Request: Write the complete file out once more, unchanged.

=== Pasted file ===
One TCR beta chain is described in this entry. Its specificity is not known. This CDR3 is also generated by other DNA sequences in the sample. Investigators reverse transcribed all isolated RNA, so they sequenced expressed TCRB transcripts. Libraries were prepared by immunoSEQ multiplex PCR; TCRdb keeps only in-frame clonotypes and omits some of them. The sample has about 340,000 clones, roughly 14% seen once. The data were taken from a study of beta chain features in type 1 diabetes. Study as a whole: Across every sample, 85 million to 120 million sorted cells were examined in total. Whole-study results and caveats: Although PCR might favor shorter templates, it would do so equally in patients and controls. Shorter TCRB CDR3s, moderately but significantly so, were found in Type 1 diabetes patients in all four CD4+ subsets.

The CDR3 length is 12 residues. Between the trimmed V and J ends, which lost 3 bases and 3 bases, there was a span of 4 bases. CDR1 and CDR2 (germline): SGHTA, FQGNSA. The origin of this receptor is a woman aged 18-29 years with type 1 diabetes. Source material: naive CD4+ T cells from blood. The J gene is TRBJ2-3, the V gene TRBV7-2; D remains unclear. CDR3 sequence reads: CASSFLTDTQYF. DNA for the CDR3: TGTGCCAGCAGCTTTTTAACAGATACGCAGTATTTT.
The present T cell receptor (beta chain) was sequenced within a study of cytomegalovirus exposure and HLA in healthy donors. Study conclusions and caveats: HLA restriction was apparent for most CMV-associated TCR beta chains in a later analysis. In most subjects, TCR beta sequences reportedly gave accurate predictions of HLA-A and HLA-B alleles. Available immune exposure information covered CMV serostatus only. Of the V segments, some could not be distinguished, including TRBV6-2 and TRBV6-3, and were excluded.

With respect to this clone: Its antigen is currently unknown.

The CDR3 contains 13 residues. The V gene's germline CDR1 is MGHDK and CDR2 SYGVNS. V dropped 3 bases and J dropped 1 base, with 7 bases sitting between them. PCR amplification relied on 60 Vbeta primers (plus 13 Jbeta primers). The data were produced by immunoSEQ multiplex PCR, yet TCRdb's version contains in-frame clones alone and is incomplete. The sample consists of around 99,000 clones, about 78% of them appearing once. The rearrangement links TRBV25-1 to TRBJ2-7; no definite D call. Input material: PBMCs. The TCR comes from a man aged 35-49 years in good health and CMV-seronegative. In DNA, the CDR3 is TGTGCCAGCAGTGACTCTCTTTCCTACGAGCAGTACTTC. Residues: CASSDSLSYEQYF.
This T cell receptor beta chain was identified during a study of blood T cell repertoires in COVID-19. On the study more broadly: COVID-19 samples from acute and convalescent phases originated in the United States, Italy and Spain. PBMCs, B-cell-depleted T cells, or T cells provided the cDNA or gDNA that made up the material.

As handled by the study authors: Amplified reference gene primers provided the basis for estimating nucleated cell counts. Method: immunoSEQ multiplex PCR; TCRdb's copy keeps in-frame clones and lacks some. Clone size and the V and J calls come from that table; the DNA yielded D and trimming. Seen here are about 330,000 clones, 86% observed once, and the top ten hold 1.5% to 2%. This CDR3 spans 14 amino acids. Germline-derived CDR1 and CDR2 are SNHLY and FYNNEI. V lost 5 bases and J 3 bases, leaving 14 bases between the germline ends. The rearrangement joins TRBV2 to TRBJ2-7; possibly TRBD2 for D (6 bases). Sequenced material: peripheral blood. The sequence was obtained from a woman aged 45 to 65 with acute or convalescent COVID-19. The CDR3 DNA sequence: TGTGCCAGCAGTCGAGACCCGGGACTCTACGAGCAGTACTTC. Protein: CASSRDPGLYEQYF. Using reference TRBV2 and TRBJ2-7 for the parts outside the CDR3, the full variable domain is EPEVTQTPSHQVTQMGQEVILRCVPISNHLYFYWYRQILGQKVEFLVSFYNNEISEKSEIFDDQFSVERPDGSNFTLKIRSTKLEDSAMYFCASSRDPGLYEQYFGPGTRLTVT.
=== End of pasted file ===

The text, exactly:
One TCR beta chain is described in this entry. Its specificity is not known. This CDR3 is also generated by other DNA sequences in the sample. Investigators reverse transcribed all isolated RNA, so they sequenced expressed TCRB transcripts. Libraries were prepared by immunoSEQ multiplex PCR; TCRdb keeps only in-frame clonotypes and omits some of them. The sample has about 340,000 clones, roughly 14% seen once. The data were taken from a study of beta chain features in type 1 diabetes. Study as a whole: Across every sample, 85 million to 120 million sorted cells were examined in total. Whole-study results and caveats: Although PCR might favor shorter templates, it would do so equally in patients and controls. Shorter TCRB CDR3s, moderately but significantly so, were found in Type 1 diabetes patients in all four CD4+ subsets.

The CDR3 length is 12 residues. Between the trimmed V and J ends, which lost 3 bases and 3 bases, there was a span of 4 bases. CDR1 and CDR2 (germline): SGHTA, FQGNSA. The origin of this receptor is a woman aged 18-29 years with type 1 diabetes. Source material: naive CD4+ T cells from blood. The J gene is TRBJ2-3, the V gene TRBV7-2; D remains unclear. CDR3 sequence reads: CASSFLTDTQYF. DNA for the CDR3: TGTGCCAGCAGCTTTTTAACAGATACGCAGTATTTT.
The present T cell receptor (beta chain) was sequenced within a study of cytomegalovirus exposure and HLA in healthy donors. Study conclusions and caveats: HLA restriction was apparent for most CMV-associated TCR beta chains in a later analysis. In most subjects, TCR beta sequences reportedly gave accurate predictions of HLA-A and HLA-B alleles. Available immune exposure information covered CMV serostatus only. Of the V segments, some could not be distinguished, including TRBV6-2 and TRBV6-3, and were excluded.

With respect to this clone: Its antigen is currently unknown.

The CDR3 contains 13 residues. The V gene's germline CDR1 is MGHDK and CDR2 SYGVNS. V dropped 3 bases and J dropped 1 base, with 7 bases sitting between them. PCR amplification relied on 60 Vbeta primers (plus 13 Jbeta primers). The data were produced by immunoSEQ multiplex PCR, yet TCRdb's version contains in-frame clones alone and is incomplete. The sample consists of around 99,000 clones, about 78% of them appearing once. The rearrangement links TRBV25-1 to TRBJ2-7; no definite D call. Input material: PBMCs. The TCR comes from a man aged 35-49 years in good health and CMV-seronegative. In DNA, the CDR3 is TGTGCCAGCAGTGACTCTCTTTCCTACGAGCAGTACTTC. Residues: CASSDSLSYEQYF.
This T cell receptor beta chain was identified during a study of blood T cell repertoires in COVID-19. On the study more broadly: COVID-19 samples from acute and convalescent phases originated in the United States, Italy and Spain. PBMCs, B-cell-depleted T cells, or T cells provided the cDNA or gDNA that made up the material.

As handled by the study authors: Amplified reference gene primers provided the basis for estimating nucleated cell counts. Method: immunoSEQ multiplex PCR; TCRdb's copy keeps in-frame clones and lacks some. Clone size and the V and J calls come from that table; the DNA yielded D and trimming. Seen here are about 330,000 clones, 86% observed once, and the top ten hold 1.5% to 2%. This CDR3 spans 14 amino acids. Germline-derived CDR1 and CDR2 are SNHLY and FYNNEI. V lost 5 bases and J 3 bases, leaving 14 bases between the germline ends. The rearrangement joins TRBV2 to TRBJ2-7; possibly TRBD2 for D (6 bases). Sequenced material: peripheral blood. The sequence was obtained from a woman aged 45 to 65 with acute or convalescent COVID-19. The CDR3 DNA sequence: TGTGCCAGCAGTCGAGACCCGGGACTCTACGAGCAGTACTTC. Protein: CASSRDPGLYEQYF. Using reference TRBV2 and TRBJ2-7 for the parts outside the CDR3, the full variable domain is EPEVTQTPSHQVTQMGQEVILRCVPISNHLYFYWYRQILGQKVEFLVSFYNNEISEKSEIFDDQFSVERPDGSNFTLKIRSTKLEDSAMYFCASSRDPGLYEQYFGPGTRLTVT.